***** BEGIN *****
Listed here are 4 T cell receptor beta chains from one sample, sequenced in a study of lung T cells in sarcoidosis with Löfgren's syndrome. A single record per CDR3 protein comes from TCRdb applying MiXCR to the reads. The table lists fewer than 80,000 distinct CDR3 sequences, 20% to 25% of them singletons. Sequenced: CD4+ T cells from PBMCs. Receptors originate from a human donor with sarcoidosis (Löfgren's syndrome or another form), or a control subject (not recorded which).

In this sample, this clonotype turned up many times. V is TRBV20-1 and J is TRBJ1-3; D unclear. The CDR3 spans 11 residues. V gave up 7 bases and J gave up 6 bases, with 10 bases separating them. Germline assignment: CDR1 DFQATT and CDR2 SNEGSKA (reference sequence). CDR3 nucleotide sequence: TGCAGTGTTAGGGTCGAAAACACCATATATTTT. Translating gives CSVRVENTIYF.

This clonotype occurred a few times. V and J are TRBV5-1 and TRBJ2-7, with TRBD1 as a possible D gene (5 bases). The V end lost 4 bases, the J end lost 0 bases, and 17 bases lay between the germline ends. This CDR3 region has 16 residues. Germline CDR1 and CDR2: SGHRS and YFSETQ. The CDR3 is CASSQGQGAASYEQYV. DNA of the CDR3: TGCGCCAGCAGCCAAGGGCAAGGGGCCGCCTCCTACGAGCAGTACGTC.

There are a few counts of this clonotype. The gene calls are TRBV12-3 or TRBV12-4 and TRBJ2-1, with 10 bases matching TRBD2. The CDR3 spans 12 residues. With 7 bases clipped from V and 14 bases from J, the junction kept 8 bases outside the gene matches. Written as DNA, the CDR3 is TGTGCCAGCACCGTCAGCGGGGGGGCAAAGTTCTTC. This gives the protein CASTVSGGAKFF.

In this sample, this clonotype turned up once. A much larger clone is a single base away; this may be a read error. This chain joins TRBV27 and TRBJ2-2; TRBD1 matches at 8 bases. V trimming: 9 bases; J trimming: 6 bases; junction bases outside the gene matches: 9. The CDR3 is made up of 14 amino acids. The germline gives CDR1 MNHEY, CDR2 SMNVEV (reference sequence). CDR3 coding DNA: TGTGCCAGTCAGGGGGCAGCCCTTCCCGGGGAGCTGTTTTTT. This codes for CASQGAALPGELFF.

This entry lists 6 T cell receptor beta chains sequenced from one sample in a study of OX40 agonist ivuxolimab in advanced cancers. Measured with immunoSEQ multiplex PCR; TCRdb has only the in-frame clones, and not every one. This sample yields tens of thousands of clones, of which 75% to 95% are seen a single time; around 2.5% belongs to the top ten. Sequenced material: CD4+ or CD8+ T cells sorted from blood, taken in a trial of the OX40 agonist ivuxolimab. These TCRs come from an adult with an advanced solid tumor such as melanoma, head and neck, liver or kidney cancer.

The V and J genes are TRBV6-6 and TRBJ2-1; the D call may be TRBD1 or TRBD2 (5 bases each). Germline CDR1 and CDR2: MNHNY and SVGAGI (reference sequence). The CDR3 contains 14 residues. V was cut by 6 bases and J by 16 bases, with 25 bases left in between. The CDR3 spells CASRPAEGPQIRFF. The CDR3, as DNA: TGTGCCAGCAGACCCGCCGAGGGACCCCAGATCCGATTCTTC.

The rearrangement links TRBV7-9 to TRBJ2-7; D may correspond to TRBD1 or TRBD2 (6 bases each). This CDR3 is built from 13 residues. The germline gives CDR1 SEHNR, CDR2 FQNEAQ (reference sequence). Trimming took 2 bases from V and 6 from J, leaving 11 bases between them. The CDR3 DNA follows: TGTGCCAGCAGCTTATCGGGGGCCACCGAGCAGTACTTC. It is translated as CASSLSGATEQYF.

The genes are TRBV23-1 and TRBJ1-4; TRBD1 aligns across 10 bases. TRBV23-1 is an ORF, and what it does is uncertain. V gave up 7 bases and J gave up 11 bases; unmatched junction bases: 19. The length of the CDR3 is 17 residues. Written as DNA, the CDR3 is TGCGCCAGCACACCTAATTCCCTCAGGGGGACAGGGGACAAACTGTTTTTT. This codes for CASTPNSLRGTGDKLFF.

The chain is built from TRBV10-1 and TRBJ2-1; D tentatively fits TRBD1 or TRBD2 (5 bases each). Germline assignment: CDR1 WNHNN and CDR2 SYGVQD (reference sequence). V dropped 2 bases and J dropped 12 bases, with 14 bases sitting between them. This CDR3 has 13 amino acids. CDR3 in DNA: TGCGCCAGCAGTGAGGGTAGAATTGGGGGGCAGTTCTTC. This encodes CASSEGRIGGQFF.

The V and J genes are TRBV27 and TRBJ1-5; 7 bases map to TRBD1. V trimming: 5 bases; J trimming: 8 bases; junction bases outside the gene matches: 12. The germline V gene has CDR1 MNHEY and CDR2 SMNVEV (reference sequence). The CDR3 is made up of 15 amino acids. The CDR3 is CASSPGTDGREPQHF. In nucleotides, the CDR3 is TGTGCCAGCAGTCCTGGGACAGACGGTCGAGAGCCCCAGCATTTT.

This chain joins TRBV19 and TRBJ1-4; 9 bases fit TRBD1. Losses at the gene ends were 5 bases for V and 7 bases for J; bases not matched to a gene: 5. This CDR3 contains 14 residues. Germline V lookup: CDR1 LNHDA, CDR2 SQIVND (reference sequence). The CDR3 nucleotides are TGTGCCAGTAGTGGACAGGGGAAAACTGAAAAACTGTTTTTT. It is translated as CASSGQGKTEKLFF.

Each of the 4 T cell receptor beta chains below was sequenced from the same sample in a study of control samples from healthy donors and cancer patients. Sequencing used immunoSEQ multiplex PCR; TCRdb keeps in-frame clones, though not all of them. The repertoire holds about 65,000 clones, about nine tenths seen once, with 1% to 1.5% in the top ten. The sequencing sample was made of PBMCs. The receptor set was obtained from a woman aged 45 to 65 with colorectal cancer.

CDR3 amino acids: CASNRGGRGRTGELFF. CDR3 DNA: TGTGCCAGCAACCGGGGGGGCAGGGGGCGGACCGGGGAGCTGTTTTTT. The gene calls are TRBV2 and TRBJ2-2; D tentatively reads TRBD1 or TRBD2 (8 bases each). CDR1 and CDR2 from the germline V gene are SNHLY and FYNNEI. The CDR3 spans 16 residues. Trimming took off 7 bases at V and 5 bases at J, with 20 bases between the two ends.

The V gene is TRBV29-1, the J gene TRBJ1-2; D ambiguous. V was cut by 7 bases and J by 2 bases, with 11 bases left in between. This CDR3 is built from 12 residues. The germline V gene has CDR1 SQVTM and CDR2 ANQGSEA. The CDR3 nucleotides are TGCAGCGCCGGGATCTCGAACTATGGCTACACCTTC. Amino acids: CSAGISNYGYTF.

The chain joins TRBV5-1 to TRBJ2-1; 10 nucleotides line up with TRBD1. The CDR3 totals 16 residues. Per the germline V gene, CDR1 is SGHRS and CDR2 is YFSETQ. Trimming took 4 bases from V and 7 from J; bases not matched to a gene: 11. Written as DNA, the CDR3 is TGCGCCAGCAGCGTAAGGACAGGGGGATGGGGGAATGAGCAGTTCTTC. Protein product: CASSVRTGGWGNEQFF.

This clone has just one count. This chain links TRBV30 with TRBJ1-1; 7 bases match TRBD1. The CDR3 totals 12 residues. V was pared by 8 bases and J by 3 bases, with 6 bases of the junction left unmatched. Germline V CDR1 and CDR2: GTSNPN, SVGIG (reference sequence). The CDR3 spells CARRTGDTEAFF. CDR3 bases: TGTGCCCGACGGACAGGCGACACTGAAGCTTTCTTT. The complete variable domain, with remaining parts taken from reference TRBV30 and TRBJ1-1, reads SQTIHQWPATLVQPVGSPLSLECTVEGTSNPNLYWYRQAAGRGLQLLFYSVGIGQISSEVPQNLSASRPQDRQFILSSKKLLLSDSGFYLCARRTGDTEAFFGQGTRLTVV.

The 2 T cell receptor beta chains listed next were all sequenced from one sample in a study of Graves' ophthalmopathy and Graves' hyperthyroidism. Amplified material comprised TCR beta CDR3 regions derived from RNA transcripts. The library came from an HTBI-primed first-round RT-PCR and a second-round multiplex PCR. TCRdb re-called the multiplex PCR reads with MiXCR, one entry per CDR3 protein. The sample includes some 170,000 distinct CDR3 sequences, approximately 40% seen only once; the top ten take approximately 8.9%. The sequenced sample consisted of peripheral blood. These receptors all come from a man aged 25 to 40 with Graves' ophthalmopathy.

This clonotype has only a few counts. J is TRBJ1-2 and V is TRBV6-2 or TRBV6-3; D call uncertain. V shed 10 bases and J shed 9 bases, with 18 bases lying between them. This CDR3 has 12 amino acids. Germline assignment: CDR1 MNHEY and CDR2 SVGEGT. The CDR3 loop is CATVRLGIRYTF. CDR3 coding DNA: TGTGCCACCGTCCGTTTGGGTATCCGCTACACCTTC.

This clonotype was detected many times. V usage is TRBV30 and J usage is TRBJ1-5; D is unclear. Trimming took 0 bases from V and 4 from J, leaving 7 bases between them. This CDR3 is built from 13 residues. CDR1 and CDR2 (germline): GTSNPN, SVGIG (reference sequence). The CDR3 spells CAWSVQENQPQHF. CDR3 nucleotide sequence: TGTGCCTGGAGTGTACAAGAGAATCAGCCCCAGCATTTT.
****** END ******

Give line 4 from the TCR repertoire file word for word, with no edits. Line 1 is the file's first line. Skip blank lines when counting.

There are a few counts of this clonotype. The gene calls are TRBV12-3 or TRBV12-4 and TRBJ2-1, with 10 bases matching TRBD2. The CDR3 spans 12 residues. With 7 bases clipped from V and 14 bases from J, the junction kept 8 bases outside the gene matches. Written as DNA, the CDR3 is TGTGCCAGCACCGTCAGCGGGGGGGCAAAGTTCTTC. This gives the protein CASTVSGGAKFF.